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McCabe’s deliveries are of a world class standard

This cross from McCabe was just one of the five from her that ended up with the ball in the back of the net.

Her delivery in the third minute of the game was threatening enough to force left-back Maiko Bebia to turn the ball into her own net. With Carusa lurking just behind her, a goal was the likely outcome either way.

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In the second half, and knowing her team-mate O’Sullivan was on two goals, she sent a sumptuously deft cross to the back post for her to wrap up her hat-trick.

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On top of those, you can throw in two corner-kicks that were of such a high standard that it was almost inevitable that the ball would end up in the back of the net on both occasions.

Is there a better crosser of the ball in football at the minute?

She also repeated her earlier trick of starting wide before reappearing inside for Ireland’s eighth goal. Here she appears wide on the right, having just taken a corner on that side, and receives a pass from Ziu.

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But following a couple of excellent passes from Niamh Fahey, she picks up a ball from substitute Roma McLaughlin in that inside channel.

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Her swivel and finish yet again reminded us of what she can do from higher up the field.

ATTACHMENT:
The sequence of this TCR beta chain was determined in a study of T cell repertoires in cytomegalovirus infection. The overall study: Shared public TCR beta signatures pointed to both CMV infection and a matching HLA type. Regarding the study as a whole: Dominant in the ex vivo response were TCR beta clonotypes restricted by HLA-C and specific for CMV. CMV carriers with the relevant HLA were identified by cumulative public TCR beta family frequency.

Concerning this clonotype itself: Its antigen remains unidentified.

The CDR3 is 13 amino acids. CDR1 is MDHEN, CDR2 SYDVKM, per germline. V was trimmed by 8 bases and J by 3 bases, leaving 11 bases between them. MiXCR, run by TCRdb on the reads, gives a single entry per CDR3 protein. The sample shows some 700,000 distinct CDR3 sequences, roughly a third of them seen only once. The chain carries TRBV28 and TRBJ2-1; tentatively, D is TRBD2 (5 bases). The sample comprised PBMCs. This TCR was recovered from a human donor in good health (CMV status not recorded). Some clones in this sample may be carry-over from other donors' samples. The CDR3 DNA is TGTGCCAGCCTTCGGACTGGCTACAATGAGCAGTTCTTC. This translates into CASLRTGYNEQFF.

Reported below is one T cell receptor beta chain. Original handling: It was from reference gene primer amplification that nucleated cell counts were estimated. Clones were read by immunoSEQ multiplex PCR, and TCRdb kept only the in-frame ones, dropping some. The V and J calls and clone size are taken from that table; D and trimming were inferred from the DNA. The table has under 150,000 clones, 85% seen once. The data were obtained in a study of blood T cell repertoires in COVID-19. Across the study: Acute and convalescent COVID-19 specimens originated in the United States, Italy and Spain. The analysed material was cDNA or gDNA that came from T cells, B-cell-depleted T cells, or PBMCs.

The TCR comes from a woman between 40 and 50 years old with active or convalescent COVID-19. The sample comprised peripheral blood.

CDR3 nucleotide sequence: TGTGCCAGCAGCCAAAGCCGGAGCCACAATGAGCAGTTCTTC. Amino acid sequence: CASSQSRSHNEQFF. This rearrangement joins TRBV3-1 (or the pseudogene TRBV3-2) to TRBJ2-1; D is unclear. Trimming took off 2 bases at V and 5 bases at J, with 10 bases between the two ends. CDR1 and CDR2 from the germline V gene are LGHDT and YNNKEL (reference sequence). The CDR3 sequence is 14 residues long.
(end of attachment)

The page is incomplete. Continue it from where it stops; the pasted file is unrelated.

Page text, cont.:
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Added attacking intent pays dividends

Ireland’s fourth and fifth goals, both converted by O’Sullivan, showed an attacking intent that had often been missing in recent games.

The new shape allowed Littlejohn and Megan Connolly to take turns in driving forward knowing that the other would cover for them.

Below, Littlejohn takes advantage of this freedom to set up O’Sullivan’s first.

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In the build up to O’Sullivan’s second, we can see how involved the outside centre backs are. Left-sided centre-back Caldwell initially steps forward and tries to cross to Quinn.

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When that ball comes back out it’s right-sided centre-back Fahey who is there to play a one-two on the edge of the box before then teeing up O’Sullivan to finish brilliantly.

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Pauw’s side now face a five-month wait before the resumption of their qualifying campaign. It will be interesting to see what impact this performance has on her plans for the side going forward.

It’s hard not to feel that she didn’t fully thrust the technical quality of her players last week against Slovakia.

Will she now believe that they need be let off the leash a bit more or will she revert back to a more pragmatic approach?

As ever, the decision around how best to get the most from McCabe will be the crucial call. In theory, she was playing the same role here as she had in previous games, left wing-back.

But apart from the return game against Georgia, she unlikely to experience the same attacking freedom again from that position in the games to come.

The idea of herself and O’Sullivan as the two tens in this new shape is exhilarating but is anybody else capable of filling that left wing-back berth? Aine O’Gorman across to the left and Jamie Finn or Ziu right maybe?

It’s certainly going to be a fascinating second half to the campaign for this Irish side.